The snowfall might be over, temporarily, but this weekend is set to suffer from extremely low temperatures which, for what they lack in precipitation, more than make up for in danger. The frigid spell is set to wreak its wintry havoc this weekend, sending New York denizens indoors and some into weather-born panic.
The National Weather Service is declaring that the inbound air mass could be the coldest of the season, and warns residents of the eastern seaboard to brace for subzero temperatures. Actual temperatures are set to drop into the low single digits, with wind chills exacerbating the deep-freeze, combining for “real feels” of under twenty below. Furthermore, wind chill advisory will be in effect in New York City from midday Saturday to noon Sunday. How do wind chills reach such icy depths? With wind gusts of up to 45MPH, that’s how.
Mayor Bill de Blasio, who at this point is well-versed in natural disaster preparation, has advised New Yorkers to take “extreme precautions” this weekend. Which means pedestrians should bundle up, leave as little skin exposed as possible, and limit trips outdoors to strict necessity.
So, we know this weekend’s going to be cold- but is it going to be the coldest ever?
New York City’s Coldest Winters
Not quite. The coldest day ever recorded in New York City was in mid-February- 82 years ago. On February 9, 1934, temperatures dropped to a bone-chilling negative 15 degrees Fahrenheit.
Recently, we’ve gotten much closer to setting records for cold. Last February was the third-coldest February on record, with an average temperature of 24.1 degrees. That’s an average temperature just 3 degrees warmer than the record low, and the coldest overall month since that historically freezing February in 1934.
Cold, however, doesn’t always translate to snow- our snowiest winter wasn’t our coldest one. The winter of 1995-96 unleashed a staggering 76 inches of snow on New York City, but did not rank amongst the coldest recorded seasons.
Native New Yorkers know that the cold and snow are virtually unavoidable, an annual menace that must be met head-on. As thermometers drop, it’s important to countenance the inherent dangers of sub-arctic temperatures, and inform yourself of what to do to safeguard you and your family against the cold.
The Dangers of Freezing Weather
What should you watch out for when the weather gets this bad? Mainly, two things: hypothermia and frostbite. Both of these conditions are caused by exposure to extreme cold. What follows is brief rundowns about how to avoid hypothermia and frostbite, how to diagnose the symptoms, and what to do in the event you’ve been afflicted.
Every year, approximately 700 people succumb to the devastating effects of hypothermia. As the body loses core heat, victims of hypothermia will begin to shiver, and get progressively more mentally confused. Lethargy, exhaustion, and slurred speech are other symptoms. Those suffering from hypothermia also become increasingly more susceptible to catastrophic heart complications.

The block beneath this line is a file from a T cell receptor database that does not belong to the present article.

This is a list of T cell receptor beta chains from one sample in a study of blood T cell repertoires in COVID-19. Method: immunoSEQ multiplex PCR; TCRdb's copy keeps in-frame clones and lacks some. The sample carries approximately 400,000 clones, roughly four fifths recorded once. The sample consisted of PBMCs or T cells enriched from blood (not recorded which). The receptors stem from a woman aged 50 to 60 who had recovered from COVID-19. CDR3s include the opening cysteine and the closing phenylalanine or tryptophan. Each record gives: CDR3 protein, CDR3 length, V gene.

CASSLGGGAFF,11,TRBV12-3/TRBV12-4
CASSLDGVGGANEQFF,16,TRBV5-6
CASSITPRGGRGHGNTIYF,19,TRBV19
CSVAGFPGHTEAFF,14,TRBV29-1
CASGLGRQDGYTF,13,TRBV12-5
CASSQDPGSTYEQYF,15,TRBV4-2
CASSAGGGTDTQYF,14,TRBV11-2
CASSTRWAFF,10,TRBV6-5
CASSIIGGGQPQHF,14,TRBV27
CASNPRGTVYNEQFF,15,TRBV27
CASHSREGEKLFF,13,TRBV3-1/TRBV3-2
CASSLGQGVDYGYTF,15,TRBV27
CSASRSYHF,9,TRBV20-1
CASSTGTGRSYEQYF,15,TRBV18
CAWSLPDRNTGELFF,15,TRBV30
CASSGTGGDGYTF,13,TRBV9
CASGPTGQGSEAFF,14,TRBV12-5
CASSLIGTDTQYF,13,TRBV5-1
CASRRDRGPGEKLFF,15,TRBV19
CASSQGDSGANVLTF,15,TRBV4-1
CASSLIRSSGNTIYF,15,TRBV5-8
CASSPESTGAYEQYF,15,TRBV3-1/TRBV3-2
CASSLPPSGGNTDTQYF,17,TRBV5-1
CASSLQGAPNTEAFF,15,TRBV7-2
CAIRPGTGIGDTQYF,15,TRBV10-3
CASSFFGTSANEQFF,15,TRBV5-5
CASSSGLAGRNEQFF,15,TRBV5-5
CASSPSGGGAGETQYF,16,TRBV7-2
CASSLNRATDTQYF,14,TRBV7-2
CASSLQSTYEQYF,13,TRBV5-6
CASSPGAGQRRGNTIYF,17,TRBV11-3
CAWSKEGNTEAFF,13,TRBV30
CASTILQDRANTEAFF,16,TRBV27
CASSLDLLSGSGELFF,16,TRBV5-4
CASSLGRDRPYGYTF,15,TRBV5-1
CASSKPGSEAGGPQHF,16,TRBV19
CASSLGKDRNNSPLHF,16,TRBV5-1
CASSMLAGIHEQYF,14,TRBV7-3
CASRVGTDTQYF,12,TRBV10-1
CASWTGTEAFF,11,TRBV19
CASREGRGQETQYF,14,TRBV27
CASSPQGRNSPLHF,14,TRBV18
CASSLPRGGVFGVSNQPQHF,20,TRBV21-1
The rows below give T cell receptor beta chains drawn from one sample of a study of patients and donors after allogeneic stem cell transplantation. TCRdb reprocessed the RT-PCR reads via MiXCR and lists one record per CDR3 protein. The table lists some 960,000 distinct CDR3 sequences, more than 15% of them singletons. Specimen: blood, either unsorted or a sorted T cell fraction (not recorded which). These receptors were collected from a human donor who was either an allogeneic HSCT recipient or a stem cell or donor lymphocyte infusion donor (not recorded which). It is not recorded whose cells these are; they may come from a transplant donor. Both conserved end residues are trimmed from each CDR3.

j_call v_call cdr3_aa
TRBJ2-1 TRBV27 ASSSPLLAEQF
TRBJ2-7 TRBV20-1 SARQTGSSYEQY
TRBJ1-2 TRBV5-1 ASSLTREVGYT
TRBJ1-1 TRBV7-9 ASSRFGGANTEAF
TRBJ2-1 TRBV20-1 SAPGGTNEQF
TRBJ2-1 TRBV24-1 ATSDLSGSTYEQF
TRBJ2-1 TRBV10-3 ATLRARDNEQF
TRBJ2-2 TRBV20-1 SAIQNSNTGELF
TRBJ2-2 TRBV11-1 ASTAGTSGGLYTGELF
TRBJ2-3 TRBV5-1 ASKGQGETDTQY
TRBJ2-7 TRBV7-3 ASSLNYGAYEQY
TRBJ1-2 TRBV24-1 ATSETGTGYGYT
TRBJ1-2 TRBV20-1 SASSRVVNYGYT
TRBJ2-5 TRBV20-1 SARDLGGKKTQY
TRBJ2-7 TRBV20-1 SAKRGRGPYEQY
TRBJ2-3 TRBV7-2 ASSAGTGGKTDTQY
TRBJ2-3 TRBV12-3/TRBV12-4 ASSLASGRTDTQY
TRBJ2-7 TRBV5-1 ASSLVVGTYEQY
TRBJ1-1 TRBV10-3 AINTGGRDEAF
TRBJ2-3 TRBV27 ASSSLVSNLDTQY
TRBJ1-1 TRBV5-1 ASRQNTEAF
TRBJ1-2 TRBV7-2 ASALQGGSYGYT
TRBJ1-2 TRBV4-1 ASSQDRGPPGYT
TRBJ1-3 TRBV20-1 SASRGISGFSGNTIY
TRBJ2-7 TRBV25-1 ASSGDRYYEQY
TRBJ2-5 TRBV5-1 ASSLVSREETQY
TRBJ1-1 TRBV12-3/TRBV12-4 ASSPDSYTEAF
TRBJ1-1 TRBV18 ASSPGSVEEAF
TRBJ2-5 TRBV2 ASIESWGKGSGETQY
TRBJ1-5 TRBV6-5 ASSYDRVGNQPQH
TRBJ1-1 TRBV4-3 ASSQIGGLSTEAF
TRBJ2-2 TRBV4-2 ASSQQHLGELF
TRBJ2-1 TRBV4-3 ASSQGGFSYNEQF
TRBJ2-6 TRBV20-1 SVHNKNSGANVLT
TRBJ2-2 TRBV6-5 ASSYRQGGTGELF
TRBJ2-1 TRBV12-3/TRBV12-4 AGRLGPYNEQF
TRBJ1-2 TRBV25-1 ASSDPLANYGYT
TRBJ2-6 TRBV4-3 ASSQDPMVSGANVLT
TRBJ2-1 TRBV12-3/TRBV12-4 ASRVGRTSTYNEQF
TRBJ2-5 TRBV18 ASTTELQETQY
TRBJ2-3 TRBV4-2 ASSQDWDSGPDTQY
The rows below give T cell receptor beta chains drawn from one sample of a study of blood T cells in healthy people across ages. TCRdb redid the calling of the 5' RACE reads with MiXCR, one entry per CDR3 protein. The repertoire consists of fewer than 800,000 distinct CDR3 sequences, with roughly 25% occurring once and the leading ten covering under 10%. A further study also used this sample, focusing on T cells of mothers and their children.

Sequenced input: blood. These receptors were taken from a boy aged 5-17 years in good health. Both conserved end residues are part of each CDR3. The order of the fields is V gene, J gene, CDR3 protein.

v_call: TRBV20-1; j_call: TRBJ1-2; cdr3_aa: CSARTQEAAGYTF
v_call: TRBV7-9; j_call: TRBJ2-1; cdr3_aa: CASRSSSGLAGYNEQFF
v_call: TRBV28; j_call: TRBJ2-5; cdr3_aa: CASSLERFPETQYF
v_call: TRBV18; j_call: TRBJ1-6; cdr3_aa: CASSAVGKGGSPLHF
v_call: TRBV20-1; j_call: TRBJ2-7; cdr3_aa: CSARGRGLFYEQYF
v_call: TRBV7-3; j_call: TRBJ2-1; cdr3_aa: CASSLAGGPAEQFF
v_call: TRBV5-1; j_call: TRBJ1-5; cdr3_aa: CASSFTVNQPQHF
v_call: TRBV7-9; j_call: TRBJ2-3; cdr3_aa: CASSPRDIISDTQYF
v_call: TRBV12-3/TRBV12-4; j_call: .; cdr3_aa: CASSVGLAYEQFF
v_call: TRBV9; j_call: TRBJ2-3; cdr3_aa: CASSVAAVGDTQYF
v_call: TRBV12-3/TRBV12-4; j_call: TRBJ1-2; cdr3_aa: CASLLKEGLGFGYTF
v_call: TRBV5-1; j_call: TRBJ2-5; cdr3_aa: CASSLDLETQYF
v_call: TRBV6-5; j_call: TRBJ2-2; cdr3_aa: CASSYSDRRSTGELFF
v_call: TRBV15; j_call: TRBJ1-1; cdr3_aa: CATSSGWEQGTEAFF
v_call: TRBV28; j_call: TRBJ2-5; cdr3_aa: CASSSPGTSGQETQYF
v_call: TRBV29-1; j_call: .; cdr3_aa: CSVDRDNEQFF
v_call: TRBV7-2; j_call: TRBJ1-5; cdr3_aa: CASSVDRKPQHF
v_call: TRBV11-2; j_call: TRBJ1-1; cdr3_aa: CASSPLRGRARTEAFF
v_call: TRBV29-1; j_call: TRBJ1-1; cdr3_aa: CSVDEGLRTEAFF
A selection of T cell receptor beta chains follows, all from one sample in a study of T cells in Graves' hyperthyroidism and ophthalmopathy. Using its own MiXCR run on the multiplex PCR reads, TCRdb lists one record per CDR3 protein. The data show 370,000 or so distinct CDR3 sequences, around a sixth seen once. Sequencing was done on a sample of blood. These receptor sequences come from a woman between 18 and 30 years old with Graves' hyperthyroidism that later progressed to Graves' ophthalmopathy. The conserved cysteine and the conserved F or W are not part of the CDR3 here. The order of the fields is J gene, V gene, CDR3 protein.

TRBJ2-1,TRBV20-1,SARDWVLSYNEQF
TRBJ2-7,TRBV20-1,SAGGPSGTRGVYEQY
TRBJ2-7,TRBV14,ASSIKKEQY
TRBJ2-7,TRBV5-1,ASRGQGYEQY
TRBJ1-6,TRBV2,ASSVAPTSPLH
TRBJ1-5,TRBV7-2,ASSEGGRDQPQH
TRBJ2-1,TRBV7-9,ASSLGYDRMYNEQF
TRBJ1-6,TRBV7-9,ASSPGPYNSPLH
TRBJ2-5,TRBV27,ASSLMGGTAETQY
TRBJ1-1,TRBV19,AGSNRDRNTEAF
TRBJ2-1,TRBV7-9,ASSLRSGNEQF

Children, who are unable to dress themselves nor fully able to articulate the extent of their coldness, are considered to be at high-risk for hypothermia. The elderly, especially those with pre-existing mental conditions, and thus are less aware of changes in their body, are also considered high-risk.
As frostbite sets in, the victim begins losing feeling in the affected area. If left untreated, the freezing and loss of sensation caused by insufficient circulation in these areas can cause permanent damage to body tissue, which could result in amputation. If you’ve been out in the cold and your hands, feet, fingers, toes, ears, nose or chin begin to tingle, ache, sting or go numb, you may be in danger of frostbite. Seek medical attention immediately.
Safety Tips: Both of these maladies can be prevented in similar fashion. When it gets this cold, make sure to wear multiple layers. This way, you’ll be prepared for the worst, but will be able to strip off layers in case you get too hot. Mouths, noses, and extremities, which are located farthest away from the heart, are the most prone to the cold. It’s vital that you cover these areas up. Avoid drinking alcohol while outdoors in the extreme cold. If your core temperature has plummeted to dangerously low levels, attempt to warm yourself up gradually in lieu of taking a scalding hot shower or bath, as that can cause shock.
Couple the dangers of hypothermia and frostbite with an increased likelihood of contracting colds and the flu, and it’s not hard to realize how hazardous cold weather situations can be.
Kaplan Lawyers PC
Deep freezes are a silent and invisible danger. Even in urban and suburban areas, subzero temperatures can prove treacherous. Those with access to the comforts of modernity, such as insulation, heat, and shelter, are advised to stay cautious and, if possible, stay indoors. Extreme cold can cause serious physical injury to those aren’t careful. Frostbite and hypothermia can strike quicker than you might realize, and can cause grievous bodily harm. If you believe that you or a loved one has been injured due to the negligence or malfeasance of another, it may be within your rights to sue. If you’re unsure as to the particularities of your legal situation, you can turn to the knowledgeable and compassionate lawyers at Kaplan Lawyers PC. Our expert team of attorneys will help inform you of your rights, and will know how best to proceed. So if you’ve been hurt, don’t hesitate. Contact us today for a free consultation.